D.R. McConnell will share with you word for word quotes from false preachers like Kenneth Copeland where he claims, "We are god's and anything we say we can have. God has to GIVE us our hearts desires, he has no choice because your word is a FORCE." It gets a LOT WORSE I must tell you and so few seem to even realize these things until they themselves believe them but they are NOT God's Word in fact that is New Age lies. It's also the first lie told to Eve, "You will be like God."
It is time for the church to recognize the dangerous impact the Word of Faith movement is having on well meaning believers throughout the world. This resource will equip pastors to identify and correct the abuses perpetrated by this movement. It is a must read for all those called to
equip the saints to be followers of the Lord Jesus Christ.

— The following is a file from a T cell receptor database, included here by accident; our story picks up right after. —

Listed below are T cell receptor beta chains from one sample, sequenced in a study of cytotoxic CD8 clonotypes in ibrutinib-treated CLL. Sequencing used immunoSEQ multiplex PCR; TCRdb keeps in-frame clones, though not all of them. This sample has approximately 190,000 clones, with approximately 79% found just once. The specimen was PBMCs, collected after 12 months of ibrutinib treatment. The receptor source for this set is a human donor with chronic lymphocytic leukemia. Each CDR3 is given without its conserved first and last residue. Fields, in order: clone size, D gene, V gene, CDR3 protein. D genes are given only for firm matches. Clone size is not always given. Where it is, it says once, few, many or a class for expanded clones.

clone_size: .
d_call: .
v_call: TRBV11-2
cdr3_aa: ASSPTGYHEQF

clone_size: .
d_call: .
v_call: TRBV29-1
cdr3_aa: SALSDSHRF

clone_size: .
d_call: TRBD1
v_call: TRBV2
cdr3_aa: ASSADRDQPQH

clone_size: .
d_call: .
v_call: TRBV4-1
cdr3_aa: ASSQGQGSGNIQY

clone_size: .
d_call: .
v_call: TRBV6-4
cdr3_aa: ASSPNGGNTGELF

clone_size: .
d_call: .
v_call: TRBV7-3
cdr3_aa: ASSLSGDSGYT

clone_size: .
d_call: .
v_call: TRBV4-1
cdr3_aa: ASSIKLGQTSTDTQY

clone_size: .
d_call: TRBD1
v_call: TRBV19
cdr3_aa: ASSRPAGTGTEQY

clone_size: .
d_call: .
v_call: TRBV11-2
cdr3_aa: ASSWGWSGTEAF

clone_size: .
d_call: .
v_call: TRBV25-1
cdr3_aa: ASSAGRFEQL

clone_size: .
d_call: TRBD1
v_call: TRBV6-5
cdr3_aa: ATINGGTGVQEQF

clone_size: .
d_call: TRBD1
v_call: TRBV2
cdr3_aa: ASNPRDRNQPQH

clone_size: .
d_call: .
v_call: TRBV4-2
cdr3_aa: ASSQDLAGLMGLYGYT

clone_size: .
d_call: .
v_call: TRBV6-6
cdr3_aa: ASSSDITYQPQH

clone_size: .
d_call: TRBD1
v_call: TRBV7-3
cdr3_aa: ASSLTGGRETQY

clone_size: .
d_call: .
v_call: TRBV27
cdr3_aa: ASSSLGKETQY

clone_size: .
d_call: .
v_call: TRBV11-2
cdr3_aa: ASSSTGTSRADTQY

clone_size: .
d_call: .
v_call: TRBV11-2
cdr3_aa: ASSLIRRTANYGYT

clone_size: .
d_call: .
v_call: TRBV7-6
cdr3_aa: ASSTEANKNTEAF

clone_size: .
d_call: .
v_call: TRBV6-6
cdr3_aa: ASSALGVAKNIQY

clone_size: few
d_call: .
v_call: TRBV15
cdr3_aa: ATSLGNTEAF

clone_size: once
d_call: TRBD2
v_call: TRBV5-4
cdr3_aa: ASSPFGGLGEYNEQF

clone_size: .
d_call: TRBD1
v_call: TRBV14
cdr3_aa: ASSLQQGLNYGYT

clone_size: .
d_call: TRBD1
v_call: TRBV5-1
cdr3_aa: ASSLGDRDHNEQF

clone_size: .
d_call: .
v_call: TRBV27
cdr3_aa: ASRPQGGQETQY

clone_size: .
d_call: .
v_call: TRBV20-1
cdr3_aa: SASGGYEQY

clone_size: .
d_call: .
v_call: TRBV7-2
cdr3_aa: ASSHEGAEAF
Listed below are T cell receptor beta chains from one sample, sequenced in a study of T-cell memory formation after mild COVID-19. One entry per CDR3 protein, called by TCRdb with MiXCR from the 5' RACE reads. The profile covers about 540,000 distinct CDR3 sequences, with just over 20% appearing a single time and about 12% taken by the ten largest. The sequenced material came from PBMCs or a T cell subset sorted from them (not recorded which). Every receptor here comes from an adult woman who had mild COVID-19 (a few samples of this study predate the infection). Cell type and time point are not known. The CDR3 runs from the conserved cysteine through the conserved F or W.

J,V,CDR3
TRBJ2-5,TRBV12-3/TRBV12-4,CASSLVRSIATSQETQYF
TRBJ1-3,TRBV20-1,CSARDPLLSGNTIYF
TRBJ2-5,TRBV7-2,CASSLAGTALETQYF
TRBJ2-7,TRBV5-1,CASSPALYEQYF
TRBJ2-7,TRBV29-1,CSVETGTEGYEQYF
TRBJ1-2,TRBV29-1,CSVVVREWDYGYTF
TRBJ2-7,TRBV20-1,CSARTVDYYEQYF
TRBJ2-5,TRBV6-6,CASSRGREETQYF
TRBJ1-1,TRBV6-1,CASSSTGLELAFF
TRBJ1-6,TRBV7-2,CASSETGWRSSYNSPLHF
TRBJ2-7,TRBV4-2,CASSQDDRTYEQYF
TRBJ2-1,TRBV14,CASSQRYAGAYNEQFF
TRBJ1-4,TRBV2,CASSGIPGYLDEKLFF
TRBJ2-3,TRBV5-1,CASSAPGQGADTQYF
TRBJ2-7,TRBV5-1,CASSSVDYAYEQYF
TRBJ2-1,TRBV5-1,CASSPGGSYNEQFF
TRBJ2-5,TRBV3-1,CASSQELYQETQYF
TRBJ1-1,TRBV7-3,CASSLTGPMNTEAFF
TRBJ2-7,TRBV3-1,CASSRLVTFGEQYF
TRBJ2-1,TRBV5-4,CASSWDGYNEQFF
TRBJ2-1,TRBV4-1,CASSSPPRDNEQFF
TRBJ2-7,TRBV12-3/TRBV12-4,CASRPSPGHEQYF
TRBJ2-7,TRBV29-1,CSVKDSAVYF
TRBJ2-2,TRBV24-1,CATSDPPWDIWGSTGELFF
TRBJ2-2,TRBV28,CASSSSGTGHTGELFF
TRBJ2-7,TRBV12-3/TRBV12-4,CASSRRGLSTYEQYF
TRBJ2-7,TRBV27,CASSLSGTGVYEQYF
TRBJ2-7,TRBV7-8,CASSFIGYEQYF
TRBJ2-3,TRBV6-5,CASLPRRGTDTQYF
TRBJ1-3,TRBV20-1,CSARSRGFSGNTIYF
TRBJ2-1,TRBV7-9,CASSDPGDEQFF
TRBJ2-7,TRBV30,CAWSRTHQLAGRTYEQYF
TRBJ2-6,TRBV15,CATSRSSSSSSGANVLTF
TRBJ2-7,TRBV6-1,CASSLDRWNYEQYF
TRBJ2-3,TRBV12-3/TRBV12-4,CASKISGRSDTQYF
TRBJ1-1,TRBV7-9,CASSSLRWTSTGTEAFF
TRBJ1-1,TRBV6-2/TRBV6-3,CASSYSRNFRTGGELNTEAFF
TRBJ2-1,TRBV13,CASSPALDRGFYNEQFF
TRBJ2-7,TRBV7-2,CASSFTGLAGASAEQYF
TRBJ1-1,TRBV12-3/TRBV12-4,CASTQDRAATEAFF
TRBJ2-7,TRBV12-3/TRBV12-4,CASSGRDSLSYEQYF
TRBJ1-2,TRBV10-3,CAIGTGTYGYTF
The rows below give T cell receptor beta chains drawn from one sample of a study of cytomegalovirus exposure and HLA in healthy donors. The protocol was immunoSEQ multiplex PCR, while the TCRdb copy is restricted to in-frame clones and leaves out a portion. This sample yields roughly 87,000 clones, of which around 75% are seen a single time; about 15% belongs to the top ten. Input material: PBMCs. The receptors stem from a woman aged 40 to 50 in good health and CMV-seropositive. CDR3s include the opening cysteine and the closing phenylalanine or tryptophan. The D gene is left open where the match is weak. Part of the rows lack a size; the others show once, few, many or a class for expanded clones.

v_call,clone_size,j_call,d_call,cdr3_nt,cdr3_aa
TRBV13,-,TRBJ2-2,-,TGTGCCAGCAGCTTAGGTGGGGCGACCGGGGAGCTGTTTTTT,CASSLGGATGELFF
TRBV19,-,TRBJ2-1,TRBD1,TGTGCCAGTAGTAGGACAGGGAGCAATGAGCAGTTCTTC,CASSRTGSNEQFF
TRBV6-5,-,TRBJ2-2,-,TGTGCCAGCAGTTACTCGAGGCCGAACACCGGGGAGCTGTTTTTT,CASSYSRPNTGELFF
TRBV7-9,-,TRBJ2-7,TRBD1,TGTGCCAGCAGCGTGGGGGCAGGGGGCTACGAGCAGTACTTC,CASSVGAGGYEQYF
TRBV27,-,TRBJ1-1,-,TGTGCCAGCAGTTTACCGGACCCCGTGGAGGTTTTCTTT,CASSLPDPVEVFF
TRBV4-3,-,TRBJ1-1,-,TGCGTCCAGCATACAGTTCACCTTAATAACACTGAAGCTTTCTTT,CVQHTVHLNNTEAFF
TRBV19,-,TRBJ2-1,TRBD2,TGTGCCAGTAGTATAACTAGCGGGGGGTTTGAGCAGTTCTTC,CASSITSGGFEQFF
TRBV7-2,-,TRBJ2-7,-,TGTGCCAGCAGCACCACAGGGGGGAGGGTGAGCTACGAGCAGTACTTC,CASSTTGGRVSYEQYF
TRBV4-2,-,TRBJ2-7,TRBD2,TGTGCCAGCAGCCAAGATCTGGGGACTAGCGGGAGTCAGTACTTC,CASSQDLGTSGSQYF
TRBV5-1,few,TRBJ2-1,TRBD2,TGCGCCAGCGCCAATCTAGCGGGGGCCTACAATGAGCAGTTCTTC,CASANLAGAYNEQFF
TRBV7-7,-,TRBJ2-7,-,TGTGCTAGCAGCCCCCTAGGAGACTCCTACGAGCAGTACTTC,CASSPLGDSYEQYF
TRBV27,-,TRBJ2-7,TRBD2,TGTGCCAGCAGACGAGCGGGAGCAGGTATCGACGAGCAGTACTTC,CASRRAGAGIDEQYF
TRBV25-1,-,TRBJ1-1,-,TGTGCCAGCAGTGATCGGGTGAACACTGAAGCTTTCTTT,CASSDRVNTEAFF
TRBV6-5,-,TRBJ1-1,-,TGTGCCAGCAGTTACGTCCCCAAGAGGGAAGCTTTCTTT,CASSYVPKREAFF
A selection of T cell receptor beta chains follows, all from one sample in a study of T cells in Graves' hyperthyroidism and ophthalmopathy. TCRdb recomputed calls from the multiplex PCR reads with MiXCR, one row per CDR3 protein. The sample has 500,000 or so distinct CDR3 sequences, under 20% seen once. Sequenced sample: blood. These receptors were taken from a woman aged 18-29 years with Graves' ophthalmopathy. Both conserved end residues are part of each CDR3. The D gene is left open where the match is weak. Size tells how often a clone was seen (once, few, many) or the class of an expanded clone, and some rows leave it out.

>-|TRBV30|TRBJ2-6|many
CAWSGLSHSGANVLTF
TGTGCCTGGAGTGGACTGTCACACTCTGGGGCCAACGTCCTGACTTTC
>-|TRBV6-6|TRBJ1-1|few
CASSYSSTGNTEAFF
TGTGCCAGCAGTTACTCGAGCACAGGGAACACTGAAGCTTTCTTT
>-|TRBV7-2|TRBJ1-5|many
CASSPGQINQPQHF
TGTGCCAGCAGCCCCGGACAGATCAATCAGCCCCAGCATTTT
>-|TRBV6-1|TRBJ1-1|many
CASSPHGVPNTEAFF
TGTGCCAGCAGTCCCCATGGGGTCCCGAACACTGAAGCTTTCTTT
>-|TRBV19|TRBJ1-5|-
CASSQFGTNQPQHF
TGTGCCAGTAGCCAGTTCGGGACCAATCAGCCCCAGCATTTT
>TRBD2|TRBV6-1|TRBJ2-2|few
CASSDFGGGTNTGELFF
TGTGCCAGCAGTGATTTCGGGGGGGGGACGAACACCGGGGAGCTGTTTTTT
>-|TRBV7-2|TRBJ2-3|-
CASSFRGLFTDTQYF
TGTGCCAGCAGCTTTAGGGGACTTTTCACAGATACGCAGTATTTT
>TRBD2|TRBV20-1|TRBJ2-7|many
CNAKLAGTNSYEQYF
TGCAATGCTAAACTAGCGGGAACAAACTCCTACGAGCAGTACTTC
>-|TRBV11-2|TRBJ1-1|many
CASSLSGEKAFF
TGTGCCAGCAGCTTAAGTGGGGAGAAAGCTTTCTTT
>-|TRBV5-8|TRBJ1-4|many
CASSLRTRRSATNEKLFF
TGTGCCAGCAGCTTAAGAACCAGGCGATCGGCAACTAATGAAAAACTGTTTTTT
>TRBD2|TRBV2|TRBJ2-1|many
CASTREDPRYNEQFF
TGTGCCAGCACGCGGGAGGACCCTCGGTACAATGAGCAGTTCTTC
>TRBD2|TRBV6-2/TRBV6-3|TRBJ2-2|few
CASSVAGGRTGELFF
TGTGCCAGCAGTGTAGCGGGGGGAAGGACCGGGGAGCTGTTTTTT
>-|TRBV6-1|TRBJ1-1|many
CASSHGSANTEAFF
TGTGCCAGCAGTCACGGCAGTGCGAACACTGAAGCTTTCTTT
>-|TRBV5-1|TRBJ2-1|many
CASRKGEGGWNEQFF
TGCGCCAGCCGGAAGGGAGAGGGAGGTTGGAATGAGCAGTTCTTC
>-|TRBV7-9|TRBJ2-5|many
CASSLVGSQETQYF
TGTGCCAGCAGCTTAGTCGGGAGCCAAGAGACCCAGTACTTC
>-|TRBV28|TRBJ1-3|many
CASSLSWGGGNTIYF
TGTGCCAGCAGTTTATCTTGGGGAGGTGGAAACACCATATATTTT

The main thesis of "A Different Gospel" is that the origins of the Faith movement cannot be traced to the Holiness or Pentecostal traditions within American Christianity, nor to the charismatic revivals after World War II, as claimed by other scholars. Rather, Kenneth Hagin, widely recognized as the founder of the Faith movement, got his ideas from E.W. Kenyon, an independent preacher and writer who was neither a Wesleyan nor a Pentecostal. Kenyon was heavily influenced by New Thought and Christian Science, two non-traditional groups often regarded as cults. McConnell thoroughly documents both Kenyon's similarities to the "metaphysical" groups, and proves that Kenyon attended a college whose faculty and students supported New Thought. He also proves that Hagin extensively plagiarized Kenyon's writings, often word for word! Of course, Hagin claims to have gotten his ideas straight from Jesus himself.